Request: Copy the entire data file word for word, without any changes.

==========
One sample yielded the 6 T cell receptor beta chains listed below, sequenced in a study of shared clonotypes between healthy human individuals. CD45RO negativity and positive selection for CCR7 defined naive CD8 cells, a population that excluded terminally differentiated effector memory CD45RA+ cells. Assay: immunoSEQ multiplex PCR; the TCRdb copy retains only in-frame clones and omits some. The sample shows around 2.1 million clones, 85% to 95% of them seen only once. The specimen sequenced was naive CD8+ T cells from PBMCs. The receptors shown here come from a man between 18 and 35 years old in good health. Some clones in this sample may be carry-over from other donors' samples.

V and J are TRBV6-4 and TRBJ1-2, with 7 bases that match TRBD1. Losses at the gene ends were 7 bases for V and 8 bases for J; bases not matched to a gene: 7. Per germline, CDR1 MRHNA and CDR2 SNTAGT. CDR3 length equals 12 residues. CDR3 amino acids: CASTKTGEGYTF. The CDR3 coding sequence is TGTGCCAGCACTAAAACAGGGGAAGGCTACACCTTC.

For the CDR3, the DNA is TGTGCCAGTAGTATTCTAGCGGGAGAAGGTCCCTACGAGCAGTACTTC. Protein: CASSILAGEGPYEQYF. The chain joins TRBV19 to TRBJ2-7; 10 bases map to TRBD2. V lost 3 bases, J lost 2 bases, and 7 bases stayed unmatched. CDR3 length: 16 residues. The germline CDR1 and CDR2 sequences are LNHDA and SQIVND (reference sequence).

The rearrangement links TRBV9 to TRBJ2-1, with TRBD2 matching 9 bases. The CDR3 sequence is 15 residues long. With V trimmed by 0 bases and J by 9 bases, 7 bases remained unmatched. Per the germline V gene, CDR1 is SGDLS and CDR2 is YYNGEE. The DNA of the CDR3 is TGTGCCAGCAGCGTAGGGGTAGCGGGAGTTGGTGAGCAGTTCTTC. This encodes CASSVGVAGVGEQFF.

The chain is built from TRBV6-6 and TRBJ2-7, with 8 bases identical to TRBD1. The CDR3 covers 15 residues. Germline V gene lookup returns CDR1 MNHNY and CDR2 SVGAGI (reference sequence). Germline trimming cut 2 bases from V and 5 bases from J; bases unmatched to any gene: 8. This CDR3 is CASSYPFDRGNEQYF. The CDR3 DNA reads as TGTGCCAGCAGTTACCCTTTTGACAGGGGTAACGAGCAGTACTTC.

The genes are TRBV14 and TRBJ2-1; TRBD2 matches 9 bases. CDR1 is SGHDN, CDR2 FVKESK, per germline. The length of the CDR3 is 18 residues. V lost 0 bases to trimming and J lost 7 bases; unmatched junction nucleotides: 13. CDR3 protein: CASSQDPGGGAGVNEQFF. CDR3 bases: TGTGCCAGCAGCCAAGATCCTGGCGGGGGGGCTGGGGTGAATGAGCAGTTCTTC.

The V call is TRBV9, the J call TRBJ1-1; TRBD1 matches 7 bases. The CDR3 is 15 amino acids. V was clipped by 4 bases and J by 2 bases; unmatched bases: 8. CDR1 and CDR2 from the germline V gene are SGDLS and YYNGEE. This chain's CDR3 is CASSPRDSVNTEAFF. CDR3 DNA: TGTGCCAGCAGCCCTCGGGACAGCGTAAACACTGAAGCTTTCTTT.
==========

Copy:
One sample yielded the 6 T cell receptor beta chains listed below, sequenced in a study of shared clonotypes between healthy human individuals. CD45RO negativity and positive selection for CCR7 defined naive CD8 cells, a population that excluded terminally differentiated effector memory CD45RA+ cells. Assay: immunoSEQ multiplex PCR; the TCRdb copy retains only in-frame clones and omits some. The sample shows around 2.1 million clones, 85% to 95% of them seen only once. The specimen sequenced was naive CD8+ T cells from PBMCs. The receptors shown here come from a man between 18 and 35 years old in good health. Some clones in this sample may be carry-over from other donors' samples.

V and J are TRBV6-4 and TRBJ1-2, with 7 bases that match TRBD1. Losses at the gene ends were 7 bases for V and 8 bases for J; bases not matched to a gene: 7. Per germline, CDR1 MRHNA and CDR2 SNTAGT. CDR3 length equals 12 residues. CDR3 amino acids: CASTKTGEGYTF. The CDR3 coding sequence is TGTGCCAGCACTAAAACAGGGGAAGGCTACACCTTC.

For the CDR3, the DNA is TGTGCCAGTAGTATTCTAGCGGGAGAAGGTCCCTACGAGCAGTACTTC. Protein: CASSILAGEGPYEQYF. The chain joins TRBV19 to TRBJ2-7; 10 bases map to TRBD2. V lost 3 bases, J lost 2 bases, and 7 bases stayed unmatched. CDR3 length: 16 residues. The germline CDR1 and CDR2 sequences are LNHDA and SQIVND (reference sequence).

The rearrangement links TRBV9 to TRBJ2-1, with TRBD2 matching 9 bases. The CDR3 sequence is 15 residues long. With V trimmed by 0 bases and J by 9 bases, 7 bases remained unmatched. Per the germline V gene, CDR1 is SGDLS and CDR2 is YYNGEE. The DNA of the CDR3 is TGTGCCAGCAGCGTAGGGGTAGCGGGAGTTGGTGAGCAGTTCTTC. This encodes CASSVGVAGVGEQFF.

The chain is built from TRBV6-6 and TRBJ2-7, with 8 bases identical to TRBD1. The CDR3 covers 15 residues. Germline V gene lookup returns CDR1 MNHNY and CDR2 SVGAGI (reference sequence). Germline trimming cut 2 bases from V and 5 bases from J; bases unmatched to any gene: 8. This CDR3 is CASSYPFDRGNEQYF. The CDR3 DNA reads as TGTGCCAGCAGTTACCCTTTTGACAGGGGTAACGAGCAGTACTTC.

The genes are TRBV14 and TRBJ2-1; TRBD2 matches 9 bases. CDR1 is SGHDN, CDR2 FVKESK, per germline. The length of the CDR3 is 18 residues. V lost 0 bases to trimming and J lost 7 bases; unmatched junction nucleotides: 13. CDR3 protein: CASSQDPGGGAGVNEQFF. CDR3 bases: TGTGCCAGCAGCCAAGATCCTGGCGGGGGGGCTGGGGTGAATGAGCAGTTCTTC.

The V call is TRBV9, the J call TRBJ1-1; TRBD1 matches 7 bases. The CDR3 is 15 amino acids. V was clipped by 4 bases and J by 2 bases; unmatched bases: 8. CDR1 and CDR2 from the germline V gene are SGDLS and YYNGEE. This chain's CDR3 is CASSPRDSVNTEAFF. CDR3 DNA: TGTGCCAGCAGCCCTCGGGACAGCGTAAACACTGAAGCTTTCTTT.